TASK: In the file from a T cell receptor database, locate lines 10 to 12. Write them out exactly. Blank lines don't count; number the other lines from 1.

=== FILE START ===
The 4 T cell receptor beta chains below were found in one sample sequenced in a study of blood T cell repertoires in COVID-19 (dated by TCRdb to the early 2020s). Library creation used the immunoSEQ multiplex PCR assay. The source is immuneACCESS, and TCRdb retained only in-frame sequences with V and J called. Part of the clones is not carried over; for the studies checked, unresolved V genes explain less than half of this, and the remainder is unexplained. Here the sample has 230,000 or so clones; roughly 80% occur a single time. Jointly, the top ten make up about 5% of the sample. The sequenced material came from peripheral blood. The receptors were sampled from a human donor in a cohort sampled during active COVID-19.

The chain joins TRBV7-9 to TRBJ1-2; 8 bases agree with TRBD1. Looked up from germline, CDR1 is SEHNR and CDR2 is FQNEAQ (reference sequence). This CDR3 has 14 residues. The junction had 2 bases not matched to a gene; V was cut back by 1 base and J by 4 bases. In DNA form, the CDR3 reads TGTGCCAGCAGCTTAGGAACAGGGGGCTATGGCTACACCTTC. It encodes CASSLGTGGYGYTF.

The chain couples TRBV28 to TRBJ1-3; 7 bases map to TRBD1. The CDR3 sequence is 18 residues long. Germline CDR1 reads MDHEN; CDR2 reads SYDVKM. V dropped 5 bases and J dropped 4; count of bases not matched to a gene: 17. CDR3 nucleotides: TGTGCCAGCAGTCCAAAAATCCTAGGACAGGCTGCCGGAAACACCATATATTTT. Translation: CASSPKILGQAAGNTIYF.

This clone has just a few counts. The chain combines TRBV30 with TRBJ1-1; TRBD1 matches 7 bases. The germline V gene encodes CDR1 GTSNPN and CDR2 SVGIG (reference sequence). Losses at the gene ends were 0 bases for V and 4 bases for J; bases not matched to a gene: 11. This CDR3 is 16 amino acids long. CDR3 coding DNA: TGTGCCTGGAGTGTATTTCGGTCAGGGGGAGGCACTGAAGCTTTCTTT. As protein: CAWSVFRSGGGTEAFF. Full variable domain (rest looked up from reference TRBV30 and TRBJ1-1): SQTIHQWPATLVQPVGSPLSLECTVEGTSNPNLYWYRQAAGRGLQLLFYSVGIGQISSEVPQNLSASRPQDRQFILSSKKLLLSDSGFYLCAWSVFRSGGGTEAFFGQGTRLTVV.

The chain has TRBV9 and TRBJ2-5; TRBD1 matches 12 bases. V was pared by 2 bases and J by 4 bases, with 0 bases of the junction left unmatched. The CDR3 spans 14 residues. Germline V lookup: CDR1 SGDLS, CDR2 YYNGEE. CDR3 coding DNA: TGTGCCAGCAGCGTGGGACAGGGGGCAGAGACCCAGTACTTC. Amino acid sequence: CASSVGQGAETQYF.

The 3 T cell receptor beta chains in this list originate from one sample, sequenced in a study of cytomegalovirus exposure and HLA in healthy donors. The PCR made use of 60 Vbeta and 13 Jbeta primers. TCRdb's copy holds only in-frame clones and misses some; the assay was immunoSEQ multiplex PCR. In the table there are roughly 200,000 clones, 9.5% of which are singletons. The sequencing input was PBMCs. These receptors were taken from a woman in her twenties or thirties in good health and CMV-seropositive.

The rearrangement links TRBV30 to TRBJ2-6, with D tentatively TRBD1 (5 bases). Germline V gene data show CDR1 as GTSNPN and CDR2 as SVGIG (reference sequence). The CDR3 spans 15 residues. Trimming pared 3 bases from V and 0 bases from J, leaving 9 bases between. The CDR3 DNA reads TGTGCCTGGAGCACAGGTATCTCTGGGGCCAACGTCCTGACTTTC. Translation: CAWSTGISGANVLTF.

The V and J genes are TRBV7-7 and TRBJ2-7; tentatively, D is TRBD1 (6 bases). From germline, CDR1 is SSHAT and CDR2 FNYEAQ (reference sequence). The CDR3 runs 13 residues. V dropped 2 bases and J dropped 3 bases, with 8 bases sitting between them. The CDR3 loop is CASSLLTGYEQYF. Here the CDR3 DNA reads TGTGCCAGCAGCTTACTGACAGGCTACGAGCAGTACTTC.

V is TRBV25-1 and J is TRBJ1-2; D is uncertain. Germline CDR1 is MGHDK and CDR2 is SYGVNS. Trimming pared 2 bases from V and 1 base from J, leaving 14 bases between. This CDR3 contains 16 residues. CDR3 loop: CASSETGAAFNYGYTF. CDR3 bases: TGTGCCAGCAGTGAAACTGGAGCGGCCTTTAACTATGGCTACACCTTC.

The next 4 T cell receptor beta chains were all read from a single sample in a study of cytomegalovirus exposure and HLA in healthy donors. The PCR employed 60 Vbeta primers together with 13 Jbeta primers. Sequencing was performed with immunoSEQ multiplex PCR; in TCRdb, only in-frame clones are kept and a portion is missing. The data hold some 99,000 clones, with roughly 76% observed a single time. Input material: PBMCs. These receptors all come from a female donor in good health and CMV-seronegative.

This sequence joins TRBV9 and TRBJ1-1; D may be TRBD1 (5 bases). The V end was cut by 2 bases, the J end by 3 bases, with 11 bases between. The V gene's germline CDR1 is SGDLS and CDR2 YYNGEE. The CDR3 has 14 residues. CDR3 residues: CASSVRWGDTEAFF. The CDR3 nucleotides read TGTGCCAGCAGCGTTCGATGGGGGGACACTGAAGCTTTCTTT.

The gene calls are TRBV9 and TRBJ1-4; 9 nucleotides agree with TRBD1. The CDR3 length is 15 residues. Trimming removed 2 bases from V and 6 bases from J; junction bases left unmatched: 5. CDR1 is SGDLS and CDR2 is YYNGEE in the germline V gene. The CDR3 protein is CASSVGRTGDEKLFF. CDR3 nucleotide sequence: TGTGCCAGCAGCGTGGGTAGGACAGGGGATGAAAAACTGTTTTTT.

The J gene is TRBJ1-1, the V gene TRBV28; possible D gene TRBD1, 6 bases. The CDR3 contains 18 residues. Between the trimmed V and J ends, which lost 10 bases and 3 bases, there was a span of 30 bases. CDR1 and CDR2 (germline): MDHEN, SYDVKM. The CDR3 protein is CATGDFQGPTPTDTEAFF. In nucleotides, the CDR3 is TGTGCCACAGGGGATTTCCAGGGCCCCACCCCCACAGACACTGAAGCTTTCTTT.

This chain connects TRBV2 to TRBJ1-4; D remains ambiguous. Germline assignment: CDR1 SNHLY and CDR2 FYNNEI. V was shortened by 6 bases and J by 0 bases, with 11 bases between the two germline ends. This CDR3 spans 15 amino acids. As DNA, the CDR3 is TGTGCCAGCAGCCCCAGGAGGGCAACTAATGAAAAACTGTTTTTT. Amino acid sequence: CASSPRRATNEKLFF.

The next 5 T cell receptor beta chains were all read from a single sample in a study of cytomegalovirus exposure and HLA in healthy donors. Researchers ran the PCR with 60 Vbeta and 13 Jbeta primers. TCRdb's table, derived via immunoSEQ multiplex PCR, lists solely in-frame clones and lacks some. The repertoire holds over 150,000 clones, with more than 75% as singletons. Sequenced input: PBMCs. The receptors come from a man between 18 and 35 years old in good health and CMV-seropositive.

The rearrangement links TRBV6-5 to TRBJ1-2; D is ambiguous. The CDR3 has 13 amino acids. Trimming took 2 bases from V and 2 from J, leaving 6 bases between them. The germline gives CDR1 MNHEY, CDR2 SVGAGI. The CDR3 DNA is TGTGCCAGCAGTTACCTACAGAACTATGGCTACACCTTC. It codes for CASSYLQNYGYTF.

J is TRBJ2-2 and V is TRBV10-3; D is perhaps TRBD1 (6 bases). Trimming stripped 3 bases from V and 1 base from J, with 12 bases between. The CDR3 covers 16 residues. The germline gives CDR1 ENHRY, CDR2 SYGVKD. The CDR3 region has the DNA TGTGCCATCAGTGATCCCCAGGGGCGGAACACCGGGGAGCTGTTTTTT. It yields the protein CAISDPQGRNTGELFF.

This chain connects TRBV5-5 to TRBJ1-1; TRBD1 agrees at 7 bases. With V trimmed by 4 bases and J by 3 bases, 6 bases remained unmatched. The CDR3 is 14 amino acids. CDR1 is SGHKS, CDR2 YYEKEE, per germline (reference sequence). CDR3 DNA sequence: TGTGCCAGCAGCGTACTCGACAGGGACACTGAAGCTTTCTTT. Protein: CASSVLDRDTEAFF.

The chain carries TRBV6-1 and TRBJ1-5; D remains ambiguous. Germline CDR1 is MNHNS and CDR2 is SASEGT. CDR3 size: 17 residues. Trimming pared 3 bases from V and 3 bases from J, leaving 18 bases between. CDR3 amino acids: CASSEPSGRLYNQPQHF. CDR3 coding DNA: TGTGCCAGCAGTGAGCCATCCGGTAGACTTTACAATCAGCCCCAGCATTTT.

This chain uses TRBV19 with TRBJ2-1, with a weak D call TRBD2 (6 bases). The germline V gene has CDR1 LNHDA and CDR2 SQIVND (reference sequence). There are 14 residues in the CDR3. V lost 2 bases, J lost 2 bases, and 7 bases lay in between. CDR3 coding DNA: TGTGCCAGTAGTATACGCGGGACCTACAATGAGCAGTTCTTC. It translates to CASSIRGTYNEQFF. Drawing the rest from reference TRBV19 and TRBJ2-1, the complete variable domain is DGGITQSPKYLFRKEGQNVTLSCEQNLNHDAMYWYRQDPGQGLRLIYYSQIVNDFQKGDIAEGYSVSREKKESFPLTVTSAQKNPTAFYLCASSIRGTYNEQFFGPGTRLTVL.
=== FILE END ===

The next 4 T cell receptor beta chains were all read from a single sample in a study of cytomegalovirus exposure and HLA in healthy donors. The PCR employed 60 Vbeta primers together with 13 Jbeta primers. Sequencing was performed with immunoSEQ multiplex PCR; in TCRdb, only in-frame clones are kept and a portion is missing. The data hold some 99,000 clones, with roughly 76% observed a single time. Input material: PBMCs. These receptors all come from a female donor in good health and CMV-seronegative.

This sequence joins TRBV9 and TRBJ1-1; D may be TRBD1 (5 bases). The V end was cut by 2 bases, the J end by 3 bases, with 11 bases between. The V gene's germline CDR1 is SGDLS and CDR2 YYNGEE. The CDR3 has 14 residues. CDR3 residues: CASSVRWGDTEAFF. The CDR3 nucleotides read TGTGCCAGCAGCGTTCGATGGGGGGACACTGAAGCTTTCTTT.

The gene calls are TRBV9 and TRBJ1-4; 9 nucleotides agree with TRBD1. The CDR3 length is 15 residues. Trimming removed 2 bases from V and 6 bases from J; junction bases left unmatched: 5. CDR1 is SGDLS and CDR2 is YYNGEE in the germline V gene. The CDR3 protein is CASSVGRTGDEKLFF. CDR3 nucleotide sequence: TGTGCCAGCAGCGTGGGTAGGACAGGGGATGAAAAACTGTTTTTT.